Rawlings, in one of a series of meeting he will be holding throughout southern Dallas, has not only been thinking about south Dallas - he's been thinking about the southern portion of our city.

Now, don't get me wrong, the part of me committed to community organizing, wants an organic 'conversation to action' process. The facts are, however, we've had the conversations. We've had the small meetings and focus groups. I've talked with politicians, business leaders, civic leaders and activists. We all know what's needed. As I heard one person say, 'There's no secret sauce...'

I've made some of the proposals the Mayor makes in columns I have written. But it's not genius on my part. It's the fact that Dallas has majored in making excuses for not doing the things everyone knows needed to be done.

Rawlings has presented a market based redevelopment approach, with short and long range goals. It includes - indeed requires - civic engagement on the part of residents. It recognizes the importance of schools and neighborhood associations. It recognizes the importance of reshaping the image - actually marketing southern Dallas.

It is not what we usually hear from our politicians - council members and mayors - a one off, project based approach, that, in the end, pits neighborhoods against one another by forcing them to compete for resources.

Only this type of approach, focused on over time - decades -  that changes neighborhoods, and restores them to health.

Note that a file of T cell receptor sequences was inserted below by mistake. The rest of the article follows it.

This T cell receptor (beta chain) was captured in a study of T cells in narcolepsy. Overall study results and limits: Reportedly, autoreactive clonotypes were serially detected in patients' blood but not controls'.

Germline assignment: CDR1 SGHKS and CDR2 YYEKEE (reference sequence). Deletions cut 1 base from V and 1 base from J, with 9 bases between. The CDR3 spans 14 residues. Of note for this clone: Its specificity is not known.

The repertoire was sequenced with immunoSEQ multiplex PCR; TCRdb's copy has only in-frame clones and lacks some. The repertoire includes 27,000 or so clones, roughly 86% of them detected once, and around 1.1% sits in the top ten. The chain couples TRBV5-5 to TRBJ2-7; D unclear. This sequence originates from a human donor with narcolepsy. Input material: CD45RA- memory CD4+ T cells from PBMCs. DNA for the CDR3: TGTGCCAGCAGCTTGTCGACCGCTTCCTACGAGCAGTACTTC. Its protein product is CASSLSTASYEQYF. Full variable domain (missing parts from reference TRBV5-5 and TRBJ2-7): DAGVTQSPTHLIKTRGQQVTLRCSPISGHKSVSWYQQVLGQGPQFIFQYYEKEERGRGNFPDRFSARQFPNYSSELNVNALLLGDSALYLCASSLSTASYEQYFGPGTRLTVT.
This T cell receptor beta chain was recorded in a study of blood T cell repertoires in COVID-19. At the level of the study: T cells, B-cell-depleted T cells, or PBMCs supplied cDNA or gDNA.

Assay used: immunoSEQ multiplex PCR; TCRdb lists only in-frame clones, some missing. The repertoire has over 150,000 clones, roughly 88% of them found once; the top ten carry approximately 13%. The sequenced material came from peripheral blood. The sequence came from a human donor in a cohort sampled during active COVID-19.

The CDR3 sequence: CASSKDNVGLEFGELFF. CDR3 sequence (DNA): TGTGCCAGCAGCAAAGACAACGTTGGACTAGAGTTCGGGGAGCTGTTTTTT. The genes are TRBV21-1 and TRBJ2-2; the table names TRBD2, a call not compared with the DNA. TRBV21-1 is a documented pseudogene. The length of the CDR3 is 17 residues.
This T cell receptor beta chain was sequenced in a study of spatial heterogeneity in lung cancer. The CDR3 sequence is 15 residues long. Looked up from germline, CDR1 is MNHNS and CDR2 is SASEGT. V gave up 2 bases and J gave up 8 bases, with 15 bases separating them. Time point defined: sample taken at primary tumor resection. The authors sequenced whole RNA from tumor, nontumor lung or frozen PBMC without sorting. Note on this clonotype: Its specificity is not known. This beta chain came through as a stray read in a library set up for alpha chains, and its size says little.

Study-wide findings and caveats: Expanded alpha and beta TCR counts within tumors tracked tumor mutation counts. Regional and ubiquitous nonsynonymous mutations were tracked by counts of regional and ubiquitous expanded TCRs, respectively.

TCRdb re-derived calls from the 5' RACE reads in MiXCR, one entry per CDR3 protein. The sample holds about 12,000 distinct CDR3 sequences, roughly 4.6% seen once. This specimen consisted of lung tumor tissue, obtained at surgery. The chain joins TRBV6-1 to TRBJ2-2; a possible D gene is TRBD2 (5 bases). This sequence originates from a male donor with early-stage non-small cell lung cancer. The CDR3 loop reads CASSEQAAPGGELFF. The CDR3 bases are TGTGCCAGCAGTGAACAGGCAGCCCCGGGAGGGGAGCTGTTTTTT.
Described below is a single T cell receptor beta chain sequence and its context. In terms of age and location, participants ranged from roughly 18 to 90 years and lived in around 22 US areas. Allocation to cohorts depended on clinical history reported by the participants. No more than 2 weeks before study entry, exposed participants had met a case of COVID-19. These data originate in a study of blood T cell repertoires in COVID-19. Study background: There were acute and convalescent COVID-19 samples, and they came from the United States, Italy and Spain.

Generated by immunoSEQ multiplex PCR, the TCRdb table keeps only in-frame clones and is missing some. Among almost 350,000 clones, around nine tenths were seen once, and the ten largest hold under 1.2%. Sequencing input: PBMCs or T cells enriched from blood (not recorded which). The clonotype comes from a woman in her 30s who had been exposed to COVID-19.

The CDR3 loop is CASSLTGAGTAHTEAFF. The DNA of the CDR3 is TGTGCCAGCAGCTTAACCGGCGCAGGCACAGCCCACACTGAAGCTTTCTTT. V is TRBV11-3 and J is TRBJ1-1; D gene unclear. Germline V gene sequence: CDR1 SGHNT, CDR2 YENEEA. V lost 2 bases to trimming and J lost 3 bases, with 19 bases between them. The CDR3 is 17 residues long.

It is the unapologetic commitment to southern Dallas that I've been looking for.

Here's a look at Mayor Mike Rawlings' proposal...


Wednesday, February 15, 2012

Why Do Poor Whites Slavishly Vote Republican?

I wish I had a dollar for everytime I was either asked or even heard someone ask why black people have slavishly devoted themselves to the Democratic Party. Not even the most cogent argument reviewing the history of the GOP or its unwillingness to include blacks (and Hispanics, for that matter) in the formation of their party's agenda, helps critics see that it's not so much having given up on the party, as the party saying 'We only want you under certain guidelines.'

But here's another question: why do poor and lower class continue to vote overwhelmingly Republican? It's not like the trajectory of their lives has been significantly altered for the better by that party.

This column in The New Yorker, written by George Packer, "Poor, White and Republican", raises the corollary to the question asked by blacks in the Democratic Party. Maybe you can come up with a meaningful answer.

Here's an excerpt. You can read the full column here...
"F.D.R. called him “the forgotten man,” but that was long ago. By 1972, he was a member of the silent majority and had become a Democrat for Nixon (he wore a hard hat with an American-flag sticker). 1980 produced the Reagan Democrat (this time he came from Macomb County, Michigan, and was discovered by the pollster Stan Greenberg). By 1994 he had curdled into the Angry White Male (he elected the Gingrich Congress). In 2008, he was simply the working-class white—by then he was no longer forgotten, and no longer a Democrat of any kind; he was a member of the much-analyzed Republican base. The television godfather of the type, of course, is Archie Bunker, but you can also trace his lineage more darkly through the string of hard-bitten blue-collar movies that begins with “Joe” (Peter Boyle, 1970), goes on to “Falling Down” (Michael Douglas, 1993), “Gran Torino” (Clint Eastwood, 2008), and, in a rural context, “Winter’s Bone” (2010). He’s a descendant of the thirties Everyman played by Henry Fonda and Gary Cooper, except that in the intervening decades he lost his idealism and grew surly, if not violent, consumed with a hatred of hippies, immigrants, blacks, government, and, finally, himself."